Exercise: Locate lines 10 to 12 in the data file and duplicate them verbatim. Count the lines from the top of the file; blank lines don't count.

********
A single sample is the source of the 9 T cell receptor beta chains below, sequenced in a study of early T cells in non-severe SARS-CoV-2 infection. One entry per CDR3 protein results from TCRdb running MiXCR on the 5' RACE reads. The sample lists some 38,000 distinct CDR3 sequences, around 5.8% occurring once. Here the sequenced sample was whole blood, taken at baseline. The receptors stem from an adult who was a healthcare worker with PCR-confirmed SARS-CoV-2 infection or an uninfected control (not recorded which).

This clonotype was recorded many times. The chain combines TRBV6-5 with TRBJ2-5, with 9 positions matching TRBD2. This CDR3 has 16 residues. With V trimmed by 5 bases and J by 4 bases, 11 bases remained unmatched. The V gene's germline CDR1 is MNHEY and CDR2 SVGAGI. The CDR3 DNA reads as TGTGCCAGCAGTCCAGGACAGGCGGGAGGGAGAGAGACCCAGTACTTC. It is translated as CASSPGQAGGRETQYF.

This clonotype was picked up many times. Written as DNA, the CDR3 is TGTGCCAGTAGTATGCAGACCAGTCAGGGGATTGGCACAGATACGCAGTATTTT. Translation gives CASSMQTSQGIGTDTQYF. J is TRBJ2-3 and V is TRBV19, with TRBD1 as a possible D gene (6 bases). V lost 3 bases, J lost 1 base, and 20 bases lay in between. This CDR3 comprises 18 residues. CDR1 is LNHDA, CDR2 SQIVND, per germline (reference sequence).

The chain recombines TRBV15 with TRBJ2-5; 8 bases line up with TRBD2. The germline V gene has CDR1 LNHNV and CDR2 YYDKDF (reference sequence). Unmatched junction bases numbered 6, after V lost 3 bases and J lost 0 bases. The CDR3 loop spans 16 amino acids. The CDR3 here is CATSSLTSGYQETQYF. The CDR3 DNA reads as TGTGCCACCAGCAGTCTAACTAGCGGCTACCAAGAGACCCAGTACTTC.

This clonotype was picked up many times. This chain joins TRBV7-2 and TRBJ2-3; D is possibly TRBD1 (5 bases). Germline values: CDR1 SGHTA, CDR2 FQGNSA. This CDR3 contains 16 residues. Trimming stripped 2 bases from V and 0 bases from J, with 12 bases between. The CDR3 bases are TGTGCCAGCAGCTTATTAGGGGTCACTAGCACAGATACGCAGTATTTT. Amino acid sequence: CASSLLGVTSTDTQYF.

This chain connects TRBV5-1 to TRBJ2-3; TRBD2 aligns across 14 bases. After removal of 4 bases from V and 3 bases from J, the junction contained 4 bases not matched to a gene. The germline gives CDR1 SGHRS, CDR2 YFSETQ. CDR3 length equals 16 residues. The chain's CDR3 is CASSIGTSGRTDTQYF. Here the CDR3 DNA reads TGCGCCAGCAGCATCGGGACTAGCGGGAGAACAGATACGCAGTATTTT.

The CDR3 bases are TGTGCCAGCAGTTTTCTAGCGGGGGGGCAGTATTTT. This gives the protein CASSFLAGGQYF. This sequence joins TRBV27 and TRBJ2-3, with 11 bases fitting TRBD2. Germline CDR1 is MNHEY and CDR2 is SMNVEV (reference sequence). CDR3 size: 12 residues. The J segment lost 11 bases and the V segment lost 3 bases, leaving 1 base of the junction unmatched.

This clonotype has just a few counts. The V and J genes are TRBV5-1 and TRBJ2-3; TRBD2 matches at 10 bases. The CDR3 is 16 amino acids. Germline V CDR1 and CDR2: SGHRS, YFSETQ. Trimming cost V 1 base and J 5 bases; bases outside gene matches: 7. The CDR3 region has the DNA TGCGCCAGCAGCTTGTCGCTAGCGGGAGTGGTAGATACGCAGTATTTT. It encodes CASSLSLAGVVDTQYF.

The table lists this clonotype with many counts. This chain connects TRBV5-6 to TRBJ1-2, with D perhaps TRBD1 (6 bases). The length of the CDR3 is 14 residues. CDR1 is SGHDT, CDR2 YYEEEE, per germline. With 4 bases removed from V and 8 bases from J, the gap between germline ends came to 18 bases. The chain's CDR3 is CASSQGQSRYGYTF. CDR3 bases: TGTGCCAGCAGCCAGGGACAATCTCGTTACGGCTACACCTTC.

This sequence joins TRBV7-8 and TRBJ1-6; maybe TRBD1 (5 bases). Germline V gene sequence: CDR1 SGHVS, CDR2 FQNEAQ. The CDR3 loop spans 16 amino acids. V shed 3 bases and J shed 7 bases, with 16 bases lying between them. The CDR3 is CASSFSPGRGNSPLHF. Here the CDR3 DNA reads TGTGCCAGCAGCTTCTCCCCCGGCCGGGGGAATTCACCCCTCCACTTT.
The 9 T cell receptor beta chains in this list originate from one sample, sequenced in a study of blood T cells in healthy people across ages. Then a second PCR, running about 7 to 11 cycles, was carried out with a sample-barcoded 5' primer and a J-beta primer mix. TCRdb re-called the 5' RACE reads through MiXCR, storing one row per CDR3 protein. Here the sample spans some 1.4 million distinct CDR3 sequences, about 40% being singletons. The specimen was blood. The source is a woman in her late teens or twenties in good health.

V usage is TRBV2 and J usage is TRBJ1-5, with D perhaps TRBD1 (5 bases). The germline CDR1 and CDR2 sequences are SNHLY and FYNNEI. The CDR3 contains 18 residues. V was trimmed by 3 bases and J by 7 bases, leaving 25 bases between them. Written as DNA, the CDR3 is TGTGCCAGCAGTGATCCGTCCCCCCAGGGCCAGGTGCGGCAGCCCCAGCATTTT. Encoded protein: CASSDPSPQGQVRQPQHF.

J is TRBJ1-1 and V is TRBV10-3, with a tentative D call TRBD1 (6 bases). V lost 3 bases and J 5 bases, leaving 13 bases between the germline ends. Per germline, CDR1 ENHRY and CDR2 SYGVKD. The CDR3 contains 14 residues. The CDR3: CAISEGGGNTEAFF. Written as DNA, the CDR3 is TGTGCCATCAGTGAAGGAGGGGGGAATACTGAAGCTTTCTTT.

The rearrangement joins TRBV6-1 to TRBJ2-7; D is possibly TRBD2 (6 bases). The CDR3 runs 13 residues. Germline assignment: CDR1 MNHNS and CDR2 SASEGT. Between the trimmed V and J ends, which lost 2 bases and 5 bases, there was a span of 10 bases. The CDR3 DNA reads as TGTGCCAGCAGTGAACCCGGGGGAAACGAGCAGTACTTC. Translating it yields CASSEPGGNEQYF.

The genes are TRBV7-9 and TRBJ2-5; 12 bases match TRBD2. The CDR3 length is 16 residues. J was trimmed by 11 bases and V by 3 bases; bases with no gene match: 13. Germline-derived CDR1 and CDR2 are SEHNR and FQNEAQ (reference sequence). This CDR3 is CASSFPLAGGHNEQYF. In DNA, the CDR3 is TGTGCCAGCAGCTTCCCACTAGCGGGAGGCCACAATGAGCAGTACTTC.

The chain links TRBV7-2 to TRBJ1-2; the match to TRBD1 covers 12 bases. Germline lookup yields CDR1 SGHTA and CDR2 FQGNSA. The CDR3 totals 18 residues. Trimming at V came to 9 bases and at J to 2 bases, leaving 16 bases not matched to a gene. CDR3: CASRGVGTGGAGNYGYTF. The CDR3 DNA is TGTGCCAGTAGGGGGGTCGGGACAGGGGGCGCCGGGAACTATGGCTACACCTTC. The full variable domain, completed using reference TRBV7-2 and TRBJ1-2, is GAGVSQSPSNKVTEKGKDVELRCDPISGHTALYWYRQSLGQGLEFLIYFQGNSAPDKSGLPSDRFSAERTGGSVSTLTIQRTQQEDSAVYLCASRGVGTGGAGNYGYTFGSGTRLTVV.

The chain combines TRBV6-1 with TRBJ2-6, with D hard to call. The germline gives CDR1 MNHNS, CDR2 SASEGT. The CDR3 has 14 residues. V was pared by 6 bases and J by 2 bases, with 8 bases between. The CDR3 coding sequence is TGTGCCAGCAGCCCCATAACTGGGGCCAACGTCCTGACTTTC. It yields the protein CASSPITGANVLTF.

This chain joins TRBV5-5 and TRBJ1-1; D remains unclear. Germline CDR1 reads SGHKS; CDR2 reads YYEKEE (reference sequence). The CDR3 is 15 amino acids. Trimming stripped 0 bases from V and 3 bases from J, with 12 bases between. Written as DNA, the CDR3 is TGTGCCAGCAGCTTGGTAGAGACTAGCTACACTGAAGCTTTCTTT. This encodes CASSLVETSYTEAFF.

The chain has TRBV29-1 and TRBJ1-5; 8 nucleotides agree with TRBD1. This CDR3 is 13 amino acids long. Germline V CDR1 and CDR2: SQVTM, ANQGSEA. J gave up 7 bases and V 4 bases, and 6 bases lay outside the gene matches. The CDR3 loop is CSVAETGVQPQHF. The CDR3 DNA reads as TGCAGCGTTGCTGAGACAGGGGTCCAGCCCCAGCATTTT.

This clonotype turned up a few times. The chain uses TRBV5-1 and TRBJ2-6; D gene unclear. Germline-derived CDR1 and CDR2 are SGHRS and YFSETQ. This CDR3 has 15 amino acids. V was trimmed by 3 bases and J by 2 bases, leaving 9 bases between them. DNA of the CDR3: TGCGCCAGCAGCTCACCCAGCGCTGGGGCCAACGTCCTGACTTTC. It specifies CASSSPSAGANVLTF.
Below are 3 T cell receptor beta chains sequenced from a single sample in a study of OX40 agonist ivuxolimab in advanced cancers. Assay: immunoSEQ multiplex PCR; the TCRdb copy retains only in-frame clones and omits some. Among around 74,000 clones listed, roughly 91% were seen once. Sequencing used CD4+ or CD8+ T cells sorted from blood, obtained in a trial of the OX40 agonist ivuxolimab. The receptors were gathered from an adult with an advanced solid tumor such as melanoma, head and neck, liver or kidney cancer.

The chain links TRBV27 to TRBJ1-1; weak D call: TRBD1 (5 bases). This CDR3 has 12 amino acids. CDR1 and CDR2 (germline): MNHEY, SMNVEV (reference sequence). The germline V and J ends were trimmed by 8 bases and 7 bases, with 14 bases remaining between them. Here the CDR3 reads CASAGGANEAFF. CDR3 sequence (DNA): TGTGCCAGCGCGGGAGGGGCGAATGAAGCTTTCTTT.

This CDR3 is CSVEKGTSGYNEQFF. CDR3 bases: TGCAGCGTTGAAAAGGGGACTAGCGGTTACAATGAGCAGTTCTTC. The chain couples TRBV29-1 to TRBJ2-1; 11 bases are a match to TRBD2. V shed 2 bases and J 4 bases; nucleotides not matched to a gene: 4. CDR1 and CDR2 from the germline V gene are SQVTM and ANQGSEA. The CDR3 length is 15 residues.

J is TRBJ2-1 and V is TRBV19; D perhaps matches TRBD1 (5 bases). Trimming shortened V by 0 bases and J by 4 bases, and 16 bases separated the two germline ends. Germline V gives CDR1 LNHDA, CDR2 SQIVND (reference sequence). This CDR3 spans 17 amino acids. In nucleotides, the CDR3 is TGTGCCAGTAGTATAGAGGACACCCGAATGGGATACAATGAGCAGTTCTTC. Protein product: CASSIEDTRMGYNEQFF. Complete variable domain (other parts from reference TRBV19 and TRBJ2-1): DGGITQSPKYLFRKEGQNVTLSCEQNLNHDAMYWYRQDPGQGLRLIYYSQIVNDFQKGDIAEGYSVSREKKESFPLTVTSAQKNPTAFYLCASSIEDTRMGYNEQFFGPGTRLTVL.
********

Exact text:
This sequence joins TRBV7-8 and TRBJ1-6; maybe TRBD1 (5 bases). Germline V gene sequence: CDR1 SGHVS, CDR2 FQNEAQ. The CDR3 loop spans 16 amino acids. V shed 3 bases and J shed 7 bases, with 16 bases lying between them. The CDR3 is CASSFSPGRGNSPLHF. Here the CDR3 DNA reads TGTGCCAGCAGCTTCTCCCCCGGCCGGGGGAATTCACCCCTCCACTTT.
The 9 T cell receptor beta chains in this list originate from one sample, sequenced in a study of blood T cells in healthy people across ages. Then a second PCR, running about 7 to 11 cycles, was carried out with a sample-barcoded 5' primer and a J-beta primer mix. TCRdb re-called the 5' RACE reads through MiXCR, storing one row per CDR3 protein. Here the sample spans some 1.4 million distinct CDR3 sequences, about 40% being singletons. The specimen was blood. The source is a woman in her late teens or twenties in good health.

V usage is TRBV2 and J usage is TRBJ1-5, with D perhaps TRBD1 (5 bases). The germline CDR1 and CDR2 sequences are SNHLY and FYNNEI. The CDR3 contains 18 residues. V was trimmed by 3 bases and J by 7 bases, leaving 25 bases between them. Written as DNA, the CDR3 is TGTGCCAGCAGTGATCCGTCCCCCCAGGGCCAGGTGCGGCAGCCCCAGCATTTT. Encoded protein: CASSDPSPQGQVRQPQHF.